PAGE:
**Purpose**:
Amplitude of accommodation (AA) is reportedly greater for myopic eyes than for hyperopic eyes. We investigated potential explanations for this difference.

**Methods**:
Analytical analysis and computer ray tracing were performed on two schematic eye models of axial ametropia. Using paraxial and nonparaxial approaches, AA was specified for the naked and the corrected eye using the anterior corneal surface as the reference plane.

**Results**:
Assuming that axial myopia is due entirely to an increase in vitreous chamber depth, AA increases with the amount of myopia for two reasons that have not always been taken into account. First is the choice of reference location for specifying refractive error and AA in diopters. When specified relative to the cornea, AA increases with the degree of myopia more than when specified relative to the eye's first Gaussian principal plane. The second factor is movement of the eye's second Gaussian principal plane toward the retina during accommodation, which has a larger dioptric effect in shorter eyes.

**Conclusions**:
Using the corneal plane (placed at the corneal vertex) as the reference plane for specifying accommodation, AA depends slightly on the axial length of the eye's vitreous chamber. This dependency can be reduced significantly by using a reference plane located 4 mm posterior to the corneal plane. A simple formula is provided to help clinicians and researchers obtain a value of AA that closely reflects power changes of the crystalline lens, independent of axial ametropia and its correction with lenses.

^{1}Ametropia is a potential factor influencing AA but studies have produced conflicting results. Some studies have reported greater AA in myopes than in emmetropes and hyperopes,

^{2–6}while others found the opposite

^{7,8}or no differences.

^{9}Table 1 summarizes the results found in those studies. Although most studies show that AA is larger in myopic eyes, results are not fully comparable because of differences in methodologies between studies. Different choices of reference plane for specifying vergence of the far and near points are of particular importance for our investigation of potential optical explanations for variability in results reported in the literature.

**Table 1**

^{10,11}and is normally taken into account.

^{12,13}

^{10}assuming that the distance between principal planes of the cornea and the lens remains constant during accommodation, a 10-diopter (D) change in refractive state is produced by a 12.95-D increase in equivalent power of the crystalline lens, which changes the equivalent power of the whole eye by 11.12 D. Although all three values are equally valid, they have different interpretations. A potential for confusion arises if a researcher or clinician uses one definition for measurement but a different definition for application (or interpretation) of that measurement, and consequently comes to an erroneous conclusion.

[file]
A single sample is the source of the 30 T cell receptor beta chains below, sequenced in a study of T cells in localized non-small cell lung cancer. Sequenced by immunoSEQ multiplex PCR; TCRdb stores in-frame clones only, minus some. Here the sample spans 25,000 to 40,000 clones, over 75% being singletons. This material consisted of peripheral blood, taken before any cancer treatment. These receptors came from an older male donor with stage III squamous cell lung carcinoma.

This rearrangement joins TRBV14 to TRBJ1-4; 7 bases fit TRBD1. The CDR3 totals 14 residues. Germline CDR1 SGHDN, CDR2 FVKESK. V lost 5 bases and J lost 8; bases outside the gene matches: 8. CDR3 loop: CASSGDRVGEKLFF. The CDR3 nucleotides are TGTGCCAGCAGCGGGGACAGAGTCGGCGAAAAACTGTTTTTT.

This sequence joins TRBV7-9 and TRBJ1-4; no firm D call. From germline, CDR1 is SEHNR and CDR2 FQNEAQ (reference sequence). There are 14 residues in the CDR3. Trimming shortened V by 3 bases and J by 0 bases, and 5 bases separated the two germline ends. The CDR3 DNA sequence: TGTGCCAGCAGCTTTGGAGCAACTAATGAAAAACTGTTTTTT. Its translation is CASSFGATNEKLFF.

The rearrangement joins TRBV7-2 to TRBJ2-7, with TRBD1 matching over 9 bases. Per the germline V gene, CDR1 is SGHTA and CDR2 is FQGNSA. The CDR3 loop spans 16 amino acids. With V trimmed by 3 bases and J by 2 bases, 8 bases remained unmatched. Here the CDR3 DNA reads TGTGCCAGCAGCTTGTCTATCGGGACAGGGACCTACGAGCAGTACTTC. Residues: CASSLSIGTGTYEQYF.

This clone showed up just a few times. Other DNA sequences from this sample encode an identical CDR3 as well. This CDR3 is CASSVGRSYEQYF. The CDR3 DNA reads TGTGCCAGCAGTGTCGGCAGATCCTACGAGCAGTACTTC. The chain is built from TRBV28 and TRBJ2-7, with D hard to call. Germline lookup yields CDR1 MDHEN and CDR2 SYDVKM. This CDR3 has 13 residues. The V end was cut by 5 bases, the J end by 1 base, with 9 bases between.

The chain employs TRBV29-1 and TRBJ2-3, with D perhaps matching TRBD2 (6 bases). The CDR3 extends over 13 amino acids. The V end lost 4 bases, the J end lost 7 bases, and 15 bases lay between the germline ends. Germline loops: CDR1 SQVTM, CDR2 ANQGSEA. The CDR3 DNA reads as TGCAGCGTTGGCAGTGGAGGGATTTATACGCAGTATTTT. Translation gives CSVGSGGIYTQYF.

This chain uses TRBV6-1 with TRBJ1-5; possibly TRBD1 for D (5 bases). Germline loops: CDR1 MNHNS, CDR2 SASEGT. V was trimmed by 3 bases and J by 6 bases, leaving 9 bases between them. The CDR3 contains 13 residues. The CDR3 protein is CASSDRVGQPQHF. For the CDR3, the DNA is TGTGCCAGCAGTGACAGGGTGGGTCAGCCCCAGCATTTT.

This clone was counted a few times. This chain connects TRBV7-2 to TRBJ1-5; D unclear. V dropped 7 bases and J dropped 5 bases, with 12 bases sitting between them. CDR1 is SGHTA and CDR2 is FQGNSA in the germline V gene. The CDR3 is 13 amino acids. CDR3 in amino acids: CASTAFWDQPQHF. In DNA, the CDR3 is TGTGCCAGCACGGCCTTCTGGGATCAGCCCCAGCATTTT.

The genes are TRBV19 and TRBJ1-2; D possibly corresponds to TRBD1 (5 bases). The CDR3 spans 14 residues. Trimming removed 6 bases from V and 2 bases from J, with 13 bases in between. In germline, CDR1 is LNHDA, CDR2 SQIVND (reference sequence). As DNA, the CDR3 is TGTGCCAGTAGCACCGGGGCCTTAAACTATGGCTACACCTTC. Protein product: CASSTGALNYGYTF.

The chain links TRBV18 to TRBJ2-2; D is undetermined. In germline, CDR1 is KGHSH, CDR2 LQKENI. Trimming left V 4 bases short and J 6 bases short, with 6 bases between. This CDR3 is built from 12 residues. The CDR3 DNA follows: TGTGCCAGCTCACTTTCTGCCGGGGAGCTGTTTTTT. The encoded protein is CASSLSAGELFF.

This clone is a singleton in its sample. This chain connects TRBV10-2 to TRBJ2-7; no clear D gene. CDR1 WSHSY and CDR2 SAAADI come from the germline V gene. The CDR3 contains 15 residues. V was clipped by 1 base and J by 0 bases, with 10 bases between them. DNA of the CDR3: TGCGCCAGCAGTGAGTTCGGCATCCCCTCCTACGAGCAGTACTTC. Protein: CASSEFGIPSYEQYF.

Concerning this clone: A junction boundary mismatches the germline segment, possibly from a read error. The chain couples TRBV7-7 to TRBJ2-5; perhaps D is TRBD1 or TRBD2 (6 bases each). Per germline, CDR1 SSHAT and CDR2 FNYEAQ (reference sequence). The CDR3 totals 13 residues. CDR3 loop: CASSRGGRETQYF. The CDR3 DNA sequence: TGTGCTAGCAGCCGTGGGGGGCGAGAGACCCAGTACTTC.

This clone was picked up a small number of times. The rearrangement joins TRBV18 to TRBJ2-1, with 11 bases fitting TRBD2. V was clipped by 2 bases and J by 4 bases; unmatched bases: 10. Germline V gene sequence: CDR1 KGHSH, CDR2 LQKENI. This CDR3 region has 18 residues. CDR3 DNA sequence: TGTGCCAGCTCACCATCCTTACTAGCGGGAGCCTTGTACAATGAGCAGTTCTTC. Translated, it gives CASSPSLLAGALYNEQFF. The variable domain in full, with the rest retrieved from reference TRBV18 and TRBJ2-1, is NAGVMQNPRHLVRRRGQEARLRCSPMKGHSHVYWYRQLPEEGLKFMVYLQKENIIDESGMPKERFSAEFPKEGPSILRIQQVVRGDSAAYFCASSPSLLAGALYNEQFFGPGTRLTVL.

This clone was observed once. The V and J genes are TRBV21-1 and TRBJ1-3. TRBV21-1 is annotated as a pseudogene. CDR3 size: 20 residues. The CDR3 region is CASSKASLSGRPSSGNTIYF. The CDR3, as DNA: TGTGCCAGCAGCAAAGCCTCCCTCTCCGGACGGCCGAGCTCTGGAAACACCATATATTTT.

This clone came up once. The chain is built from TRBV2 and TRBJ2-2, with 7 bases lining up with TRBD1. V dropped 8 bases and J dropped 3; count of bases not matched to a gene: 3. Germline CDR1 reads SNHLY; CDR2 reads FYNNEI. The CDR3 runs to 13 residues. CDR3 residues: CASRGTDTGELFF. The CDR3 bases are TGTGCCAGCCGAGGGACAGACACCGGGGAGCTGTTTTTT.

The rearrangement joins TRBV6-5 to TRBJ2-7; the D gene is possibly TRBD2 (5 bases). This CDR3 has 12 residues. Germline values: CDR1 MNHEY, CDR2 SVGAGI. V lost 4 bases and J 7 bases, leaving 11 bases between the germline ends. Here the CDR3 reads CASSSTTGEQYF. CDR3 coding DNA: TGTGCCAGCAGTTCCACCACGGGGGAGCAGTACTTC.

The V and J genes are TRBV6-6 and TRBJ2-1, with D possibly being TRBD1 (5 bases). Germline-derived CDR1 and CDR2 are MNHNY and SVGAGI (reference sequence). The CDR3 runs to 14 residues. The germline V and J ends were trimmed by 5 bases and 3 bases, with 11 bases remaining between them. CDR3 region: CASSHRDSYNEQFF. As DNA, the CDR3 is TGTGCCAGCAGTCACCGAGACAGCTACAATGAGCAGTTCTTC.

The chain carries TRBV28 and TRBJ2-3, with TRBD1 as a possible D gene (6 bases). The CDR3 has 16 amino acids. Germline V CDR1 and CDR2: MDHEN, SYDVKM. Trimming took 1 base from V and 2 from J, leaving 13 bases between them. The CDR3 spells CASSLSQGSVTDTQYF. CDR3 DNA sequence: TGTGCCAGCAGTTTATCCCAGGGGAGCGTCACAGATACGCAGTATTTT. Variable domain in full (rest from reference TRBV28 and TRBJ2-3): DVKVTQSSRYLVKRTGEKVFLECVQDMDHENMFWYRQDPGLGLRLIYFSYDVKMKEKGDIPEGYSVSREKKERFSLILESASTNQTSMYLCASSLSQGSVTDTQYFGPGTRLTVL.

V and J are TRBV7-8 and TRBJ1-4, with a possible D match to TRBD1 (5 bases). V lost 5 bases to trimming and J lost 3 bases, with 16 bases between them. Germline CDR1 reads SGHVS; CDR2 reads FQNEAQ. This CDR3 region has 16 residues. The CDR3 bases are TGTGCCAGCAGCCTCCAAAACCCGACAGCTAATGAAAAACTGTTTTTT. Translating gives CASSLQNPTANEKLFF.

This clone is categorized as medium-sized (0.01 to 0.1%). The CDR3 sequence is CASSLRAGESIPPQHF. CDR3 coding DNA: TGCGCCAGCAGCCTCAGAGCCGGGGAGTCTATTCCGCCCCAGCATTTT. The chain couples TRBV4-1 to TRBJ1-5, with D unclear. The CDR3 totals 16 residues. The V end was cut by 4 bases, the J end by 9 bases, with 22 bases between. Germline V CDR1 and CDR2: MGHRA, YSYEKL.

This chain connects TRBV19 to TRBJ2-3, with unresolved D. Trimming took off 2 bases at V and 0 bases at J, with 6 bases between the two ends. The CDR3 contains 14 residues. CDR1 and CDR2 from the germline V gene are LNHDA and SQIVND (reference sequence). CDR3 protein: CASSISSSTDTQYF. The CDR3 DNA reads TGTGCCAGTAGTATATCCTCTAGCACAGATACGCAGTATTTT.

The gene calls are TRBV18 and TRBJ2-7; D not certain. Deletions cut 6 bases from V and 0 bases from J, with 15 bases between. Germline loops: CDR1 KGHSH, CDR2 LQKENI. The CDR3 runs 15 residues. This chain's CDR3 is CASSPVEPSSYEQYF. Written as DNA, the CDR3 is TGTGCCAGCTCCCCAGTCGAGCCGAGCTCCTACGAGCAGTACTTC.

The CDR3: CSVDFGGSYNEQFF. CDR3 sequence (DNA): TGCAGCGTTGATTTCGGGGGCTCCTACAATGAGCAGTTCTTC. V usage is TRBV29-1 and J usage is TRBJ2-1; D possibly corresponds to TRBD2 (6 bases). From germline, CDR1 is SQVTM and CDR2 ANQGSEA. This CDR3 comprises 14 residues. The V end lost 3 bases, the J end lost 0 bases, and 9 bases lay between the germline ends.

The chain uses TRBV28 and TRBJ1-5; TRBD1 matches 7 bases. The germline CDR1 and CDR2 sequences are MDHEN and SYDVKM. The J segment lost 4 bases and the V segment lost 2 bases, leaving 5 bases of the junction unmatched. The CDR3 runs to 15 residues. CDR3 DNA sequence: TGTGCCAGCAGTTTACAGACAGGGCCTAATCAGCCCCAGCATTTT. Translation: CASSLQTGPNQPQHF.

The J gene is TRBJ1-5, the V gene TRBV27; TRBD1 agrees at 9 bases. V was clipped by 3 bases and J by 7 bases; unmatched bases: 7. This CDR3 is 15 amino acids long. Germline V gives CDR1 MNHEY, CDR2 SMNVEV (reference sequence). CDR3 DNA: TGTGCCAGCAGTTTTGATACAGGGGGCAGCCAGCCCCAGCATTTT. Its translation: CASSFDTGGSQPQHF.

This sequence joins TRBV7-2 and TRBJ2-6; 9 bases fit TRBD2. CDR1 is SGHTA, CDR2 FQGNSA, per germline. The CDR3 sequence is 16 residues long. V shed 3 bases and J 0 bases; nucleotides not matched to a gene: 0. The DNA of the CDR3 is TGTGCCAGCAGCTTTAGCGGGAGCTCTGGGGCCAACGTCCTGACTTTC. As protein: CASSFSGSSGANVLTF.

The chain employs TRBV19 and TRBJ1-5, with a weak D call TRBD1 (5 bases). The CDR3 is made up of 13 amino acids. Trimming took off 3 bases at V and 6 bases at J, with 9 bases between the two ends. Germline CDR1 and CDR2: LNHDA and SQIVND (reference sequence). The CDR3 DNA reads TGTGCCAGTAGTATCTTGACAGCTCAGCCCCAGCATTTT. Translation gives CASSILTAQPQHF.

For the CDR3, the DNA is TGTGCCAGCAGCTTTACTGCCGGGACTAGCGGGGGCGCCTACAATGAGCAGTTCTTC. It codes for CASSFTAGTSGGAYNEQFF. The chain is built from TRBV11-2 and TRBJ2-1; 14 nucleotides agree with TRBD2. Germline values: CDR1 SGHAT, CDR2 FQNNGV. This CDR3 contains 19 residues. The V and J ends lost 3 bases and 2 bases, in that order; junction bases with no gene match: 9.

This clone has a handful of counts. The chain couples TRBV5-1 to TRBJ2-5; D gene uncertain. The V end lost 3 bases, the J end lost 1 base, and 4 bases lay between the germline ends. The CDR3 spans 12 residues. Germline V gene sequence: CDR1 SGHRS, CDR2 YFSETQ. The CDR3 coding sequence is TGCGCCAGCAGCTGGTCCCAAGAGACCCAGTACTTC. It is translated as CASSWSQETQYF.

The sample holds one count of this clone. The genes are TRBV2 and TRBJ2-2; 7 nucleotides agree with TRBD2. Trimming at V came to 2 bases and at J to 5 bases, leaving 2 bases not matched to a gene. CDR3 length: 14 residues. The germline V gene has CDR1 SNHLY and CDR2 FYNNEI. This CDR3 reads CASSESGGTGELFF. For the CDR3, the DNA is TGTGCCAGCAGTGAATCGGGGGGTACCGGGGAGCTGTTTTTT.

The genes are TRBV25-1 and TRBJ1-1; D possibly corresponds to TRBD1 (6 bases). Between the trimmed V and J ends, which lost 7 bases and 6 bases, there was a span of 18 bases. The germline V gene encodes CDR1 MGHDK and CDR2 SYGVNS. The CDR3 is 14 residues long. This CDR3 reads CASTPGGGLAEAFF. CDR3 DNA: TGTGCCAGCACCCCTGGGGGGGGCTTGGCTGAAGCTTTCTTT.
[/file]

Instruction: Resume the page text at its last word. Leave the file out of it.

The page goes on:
*R*−

*P*diopters. However, the use of such a practical definition can be difficult to connect with the more theoretical definitions of AA because of movement of the principal planes relative to the fixed anatomic location of the cornea. To take such movement into account requires knowledge of other parameters of the eye that are usually unknown (e.g., corneal power, anterior chamber depth, axial length). Thus, measurements of AA in two eyes with crystalline lenses that change the same way during accommodation may be different if, for instance, the axial lengths of the two eyes are different.

*AA*, using the corneal plane as reference plane for eyes with different axial refractive errors, we performed computer ray tracing simulations as well as analytical calculations under the assumption of paraxial optics. Ametropia was introduced into these models by changing the axial location of the retina relative to the second surface of the lens without changing the eye's optics.

_{N}^{14}). Paraxial analysis was performed for two different eye models, and nonparaxial analysis for one of them. This strategy enabled an assessment of how much the results depend on the specific eye model used and the Gaussian approximations in paraxial optics. We chose the eye models of Le Grand

^{15}and Navarro et al.

^{16}because they are parameterized for both the accommodated and the relaxed states. The value of

*AA*in the Le Grand eye model is approximately 7 D, so we selected that value as the accommodation value for the Navarro eye model as well. Axial ametropia was introduced into the models by changing the axial position of the retina. All simulations were carried out using ray tracing with a 5-mm entrance pupil diameter and a wavelength of 550 nm.

_{N}*AA*for the Gaussian approximation, we took into account the axial movement of principal planes of the eye's optical system that occurs when the lens accommodates. Formulas used for all calculations can be found in Appendix A. The analytical equations were verified by application to the two eye models, the results of which agreed with paraxial ray tracing results from Radiant Zemax.